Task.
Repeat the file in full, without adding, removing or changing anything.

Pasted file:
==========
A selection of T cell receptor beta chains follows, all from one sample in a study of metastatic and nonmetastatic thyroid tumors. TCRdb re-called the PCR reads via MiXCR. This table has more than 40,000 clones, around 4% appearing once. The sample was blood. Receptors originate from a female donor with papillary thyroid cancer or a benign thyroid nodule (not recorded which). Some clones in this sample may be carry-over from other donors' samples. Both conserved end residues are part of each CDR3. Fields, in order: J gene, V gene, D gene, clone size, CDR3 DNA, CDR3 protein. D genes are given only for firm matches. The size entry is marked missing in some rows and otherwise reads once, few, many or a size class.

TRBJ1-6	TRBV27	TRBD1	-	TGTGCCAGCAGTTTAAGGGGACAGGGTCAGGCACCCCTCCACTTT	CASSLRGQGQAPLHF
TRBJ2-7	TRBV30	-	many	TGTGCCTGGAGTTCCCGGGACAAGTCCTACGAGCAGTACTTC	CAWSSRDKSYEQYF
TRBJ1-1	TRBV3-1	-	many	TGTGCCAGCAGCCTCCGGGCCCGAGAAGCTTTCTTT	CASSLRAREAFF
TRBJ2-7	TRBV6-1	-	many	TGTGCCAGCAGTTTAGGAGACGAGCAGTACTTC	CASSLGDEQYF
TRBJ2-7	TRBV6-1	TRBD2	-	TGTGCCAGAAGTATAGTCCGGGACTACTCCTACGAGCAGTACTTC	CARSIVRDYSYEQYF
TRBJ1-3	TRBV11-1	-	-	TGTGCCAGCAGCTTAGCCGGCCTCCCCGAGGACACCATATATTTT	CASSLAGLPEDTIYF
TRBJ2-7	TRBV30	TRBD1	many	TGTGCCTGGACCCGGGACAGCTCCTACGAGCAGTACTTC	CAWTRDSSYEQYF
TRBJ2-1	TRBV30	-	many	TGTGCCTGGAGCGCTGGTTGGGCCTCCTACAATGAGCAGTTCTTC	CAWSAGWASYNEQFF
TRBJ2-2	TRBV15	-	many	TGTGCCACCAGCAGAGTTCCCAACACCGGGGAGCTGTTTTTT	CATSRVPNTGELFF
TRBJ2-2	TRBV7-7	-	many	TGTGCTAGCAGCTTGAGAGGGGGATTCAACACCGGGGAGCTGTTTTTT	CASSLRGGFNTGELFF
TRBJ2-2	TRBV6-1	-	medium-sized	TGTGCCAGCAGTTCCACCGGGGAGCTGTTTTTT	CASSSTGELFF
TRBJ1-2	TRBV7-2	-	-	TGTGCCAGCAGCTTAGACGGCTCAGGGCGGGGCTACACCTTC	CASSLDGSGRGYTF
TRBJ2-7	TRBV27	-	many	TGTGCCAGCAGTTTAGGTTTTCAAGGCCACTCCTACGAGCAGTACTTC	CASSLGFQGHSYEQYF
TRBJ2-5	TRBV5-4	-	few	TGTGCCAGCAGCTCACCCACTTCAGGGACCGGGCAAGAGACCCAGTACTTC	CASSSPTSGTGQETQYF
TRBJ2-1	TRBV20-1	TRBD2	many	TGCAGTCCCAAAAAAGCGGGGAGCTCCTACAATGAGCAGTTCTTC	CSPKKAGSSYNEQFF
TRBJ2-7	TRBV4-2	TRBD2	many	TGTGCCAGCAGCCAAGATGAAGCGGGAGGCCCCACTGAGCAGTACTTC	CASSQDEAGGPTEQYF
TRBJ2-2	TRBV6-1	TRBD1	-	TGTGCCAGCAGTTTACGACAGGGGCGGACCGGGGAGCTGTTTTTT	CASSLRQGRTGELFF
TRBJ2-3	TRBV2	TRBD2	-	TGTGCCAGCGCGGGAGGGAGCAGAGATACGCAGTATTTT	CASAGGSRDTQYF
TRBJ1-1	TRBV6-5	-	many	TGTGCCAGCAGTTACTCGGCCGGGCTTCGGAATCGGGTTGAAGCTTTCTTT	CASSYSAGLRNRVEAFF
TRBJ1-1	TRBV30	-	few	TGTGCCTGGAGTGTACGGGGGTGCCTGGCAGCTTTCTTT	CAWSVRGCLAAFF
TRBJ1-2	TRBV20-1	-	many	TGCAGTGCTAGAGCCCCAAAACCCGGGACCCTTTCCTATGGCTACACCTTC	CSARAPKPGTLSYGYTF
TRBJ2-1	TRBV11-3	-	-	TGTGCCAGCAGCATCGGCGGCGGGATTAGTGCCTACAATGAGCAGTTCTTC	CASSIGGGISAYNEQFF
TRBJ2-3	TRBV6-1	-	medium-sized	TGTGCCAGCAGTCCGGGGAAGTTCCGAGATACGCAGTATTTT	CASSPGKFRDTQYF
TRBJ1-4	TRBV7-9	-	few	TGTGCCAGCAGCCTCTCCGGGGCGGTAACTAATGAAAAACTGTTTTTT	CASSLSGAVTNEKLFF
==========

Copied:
A selection of T cell receptor beta chains follows, all from one sample in a study of metastatic and nonmetastatic thyroid tumors. TCRdb re-called the PCR reads via MiXCR. This table has more than 40,000 clones, around 4% appearing once. The sample was blood. Receptors originate from a female donor with papillary thyroid cancer or a benign thyroid nodule (not recorded which). Some clones in this sample may be carry-over from other donors' samples. Both conserved end residues are part of each CDR3. Fields, in order: J gene, V gene, D gene, clone size, CDR3 DNA, CDR3 protein. D genes are given only for firm matches. The size entry is marked missing in some rows and otherwise reads once, few, many or a size class.

TRBJ1-6	TRBV27	TRBD1	-	TGTGCCAGCAGTTTAAGGGGACAGGGTCAGGCACCCCTCCACTTT	CASSLRGQGQAPLHF
TRBJ2-7	TRBV30	-	many	TGTGCCTGGAGTTCCCGGGACAAGTCCTACGAGCAGTACTTC	CAWSSRDKSYEQYF
TRBJ1-1	TRBV3-1	-	many	TGTGCCAGCAGCCTCCGGGCCCGAGAAGCTTTCTTT	CASSLRAREAFF
TRBJ2-7	TRBV6-1	-	many	TGTGCCAGCAGTTTAGGAGACGAGCAGTACTTC	CASSLGDEQYF
TRBJ2-7	TRBV6-1	TRBD2	-	TGTGCCAGAAGTATAGTCCGGGACTACTCCTACGAGCAGTACTTC	CARSIVRDYSYEQYF
TRBJ1-3	TRBV11-1	-	-	TGTGCCAGCAGCTTAGCCGGCCTCCCCGAGGACACCATATATTTT	CASSLAGLPEDTIYF
TRBJ2-7	TRBV30	TRBD1	many	TGTGCCTGGACCCGGGACAGCTCCTACGAGCAGTACTTC	CAWTRDSSYEQYF
TRBJ2-1	TRBV30	-	many	TGTGCCTGGAGCGCTGGTTGGGCCTCCTACAATGAGCAGTTCTTC	CAWSAGWASYNEQFF
TRBJ2-2	TRBV15	-	many	TGTGCCACCAGCAGAGTTCCCAACACCGGGGAGCTGTTTTTT	CATSRVPNTGELFF
TRBJ2-2	TRBV7-7	-	many	TGTGCTAGCAGCTTGAGAGGGGGATTCAACACCGGGGAGCTGTTTTTT	CASSLRGGFNTGELFF
TRBJ2-2	TRBV6-1	-	medium-sized	TGTGCCAGCAGTTCCACCGGGGAGCTGTTTTTT	CASSSTGELFF
TRBJ1-2	TRBV7-2	-	-	TGTGCCAGCAGCTTAGACGGCTCAGGGCGGGGCTACACCTTC	CASSLDGSGRGYTF
TRBJ2-7	TRBV27	-	many	TGTGCCAGCAGTTTAGGTTTTCAAGGCCACTCCTACGAGCAGTACTTC	CASSLGFQGHSYEQYF
TRBJ2-5	TRBV5-4	-	few	TGTGCCAGCAGCTCACCCACTTCAGGGACCGGGCAAGAGACCCAGTACTTC	CASSSPTSGTGQETQYF
TRBJ2-1	TRBV20-1	TRBD2	many	TGCAGTCCCAAAAAAGCGGGGAGCTCCTACAATGAGCAGTTCTTC	CSPKKAGSSYNEQFF
TRBJ2-7	TRBV4-2	TRBD2	many	TGTGCCAGCAGCCAAGATGAAGCGGGAGGCCCCACTGAGCAGTACTTC	CASSQDEAGGPTEQYF
TRBJ2-2	TRBV6-1	TRBD1	-	TGTGCCAGCAGTTTACGACAGGGGCGGACCGGGGAGCTGTTTTTT	CASSLRQGRTGELFF
TRBJ2-3	TRBV2	TRBD2	-	TGTGCCAGCGCGGGAGGGAGCAGAGATACGCAGTATTTT	CASAGGSRDTQYF
TRBJ1-1	TRBV6-5	-	many	TGTGCCAGCAGTTACTCGGCCGGGCTTCGGAATCGGGTTGAAGCTTTCTTT	CASSYSAGLRNRVEAFF
TRBJ1-1	TRBV30	-	few	TGTGCCTGGAGTGTACGGGGGTGCCTGGCAGCTTTCTTT	CAWSVRGCLAAFF
TRBJ1-2	TRBV20-1	-	many	TGCAGTGCTAGAGCCCCAAAACCCGGGACCCTTTCCTATGGCTACACCTTC	CSARAPKPGTLSYGYTF
TRBJ2-1	TRBV11-3	-	-	TGTGCCAGCAGCATCGGCGGCGGGATTAGTGCCTACAATGAGCAGTTCTTC	CASSIGGGISAYNEQFF
TRBJ2-3	TRBV6-1	-	medium-sized	TGTGCCAGCAGTCCGGGGAAGTTCCGAGATACGCAGTATTTT	CASSPGKFRDTQYF
TRBJ1-4	TRBV7-9	-	few	TGTGCCAGCAGCCTCTCCGGGGCGGTAACTAATGAAAAACTGTTTTTT	CASSLSGAVTNEKLFF